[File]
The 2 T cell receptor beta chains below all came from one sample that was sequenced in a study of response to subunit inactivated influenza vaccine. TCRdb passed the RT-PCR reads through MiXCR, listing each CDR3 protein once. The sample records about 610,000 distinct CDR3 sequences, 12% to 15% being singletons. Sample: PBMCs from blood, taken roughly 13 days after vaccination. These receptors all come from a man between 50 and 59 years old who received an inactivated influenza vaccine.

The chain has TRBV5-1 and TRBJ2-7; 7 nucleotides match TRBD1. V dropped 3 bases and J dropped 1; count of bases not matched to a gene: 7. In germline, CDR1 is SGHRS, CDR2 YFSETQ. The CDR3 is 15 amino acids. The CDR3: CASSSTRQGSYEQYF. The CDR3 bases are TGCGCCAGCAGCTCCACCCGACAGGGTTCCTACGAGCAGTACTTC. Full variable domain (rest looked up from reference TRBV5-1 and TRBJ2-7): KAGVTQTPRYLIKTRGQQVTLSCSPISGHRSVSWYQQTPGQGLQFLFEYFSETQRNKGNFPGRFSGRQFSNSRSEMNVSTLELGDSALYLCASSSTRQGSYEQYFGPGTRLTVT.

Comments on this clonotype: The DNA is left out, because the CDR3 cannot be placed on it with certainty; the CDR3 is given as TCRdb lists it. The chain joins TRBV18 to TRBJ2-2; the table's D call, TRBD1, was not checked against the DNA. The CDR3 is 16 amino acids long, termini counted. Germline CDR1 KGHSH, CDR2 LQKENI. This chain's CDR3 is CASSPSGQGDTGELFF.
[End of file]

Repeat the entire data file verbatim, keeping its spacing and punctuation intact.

The 2 T cell receptor beta chains below all came from one sample that was sequenced in a study of response to subunit inactivated influenza vaccine. TCRdb passed the RT-PCR reads through MiXCR, listing each CDR3 protein once. The sample records about 610,000 distinct CDR3 sequences, 12% to 15% being singletons. Sample: PBMCs from blood, taken roughly 13 days after vaccination. These receptors all come from a man between 50 and 59 years old who received an inactivated influenza vaccine.

The chain has TRBV5-1 and TRBJ2-7; 7 nucleotides match TRBD1. V dropped 3 bases and J dropped 1; count of bases not matched to a gene: 7. In germline, CDR1 is SGHRS, CDR2 YFSETQ. The CDR3 is 15 amino acids. The CDR3: CASSSTRQGSYEQYF. The CDR3 bases are TGCGCCAGCAGCTCCACCCGACAGGGTTCCTACGAGCAGTACTTC. Full variable domain (rest looked up from reference TRBV5-1 and TRBJ2-7): KAGVTQTPRYLIKTRGQQVTLSCSPISGHRSVSWYQQTPGQGLQFLFEYFSETQRNKGNFPGRFSGRQFSNSRSEMNVSTLELGDSALYLCASSSTRQGSYEQYFGPGTRLTVT.

Comments on this clonotype: The DNA is left out, because the CDR3 cannot be placed on it with certainty; the CDR3 is given as TCRdb lists it. The chain joins TRBV18 to TRBJ2-2; the table's D call, TRBD1, was not checked against the DNA. The CDR3 is 16 amino acids long, termini counted. Germline CDR1 KGHSH, CDR2 LQKENI. This chain's CDR3 is CASSPSGQGDTGELFF.